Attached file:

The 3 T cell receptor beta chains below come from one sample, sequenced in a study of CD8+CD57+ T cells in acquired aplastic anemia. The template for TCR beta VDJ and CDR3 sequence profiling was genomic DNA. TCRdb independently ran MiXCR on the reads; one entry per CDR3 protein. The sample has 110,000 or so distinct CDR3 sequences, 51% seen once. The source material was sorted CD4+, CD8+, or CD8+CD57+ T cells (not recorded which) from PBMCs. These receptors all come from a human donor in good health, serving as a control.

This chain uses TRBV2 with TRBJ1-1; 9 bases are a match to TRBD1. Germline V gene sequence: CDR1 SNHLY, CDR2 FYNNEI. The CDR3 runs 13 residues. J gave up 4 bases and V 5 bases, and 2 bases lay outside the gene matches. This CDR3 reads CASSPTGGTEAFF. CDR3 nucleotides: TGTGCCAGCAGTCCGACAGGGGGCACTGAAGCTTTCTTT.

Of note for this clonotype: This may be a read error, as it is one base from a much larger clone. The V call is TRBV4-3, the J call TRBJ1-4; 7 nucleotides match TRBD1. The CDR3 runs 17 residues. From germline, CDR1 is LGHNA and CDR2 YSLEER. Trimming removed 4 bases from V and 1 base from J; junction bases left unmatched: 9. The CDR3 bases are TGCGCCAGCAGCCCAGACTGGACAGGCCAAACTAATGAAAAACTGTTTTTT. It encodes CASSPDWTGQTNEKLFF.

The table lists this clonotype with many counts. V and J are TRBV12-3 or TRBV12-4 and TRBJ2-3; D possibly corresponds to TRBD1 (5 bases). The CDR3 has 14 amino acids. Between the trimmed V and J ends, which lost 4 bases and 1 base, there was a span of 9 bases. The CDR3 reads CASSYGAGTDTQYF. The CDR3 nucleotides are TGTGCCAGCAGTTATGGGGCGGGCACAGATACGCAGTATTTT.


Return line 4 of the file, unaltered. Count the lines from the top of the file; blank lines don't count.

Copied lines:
The table lists this clonotype with many counts. V and J are TRBV12-3 or TRBV12-4 and TRBJ2-3; D possibly corresponds to TRBD1 (5 bases). The CDR3 has 14 amino acids. Between the trimmed V and J ends, which lost 4 bases and 1 base, there was a span of 9 bases. The CDR3 reads CASSYGAGTDTQYF. The CDR3 nucleotides are TGTGCCAGCAGTTATGGGGCGGGCACAGATACGCAGTATTTT.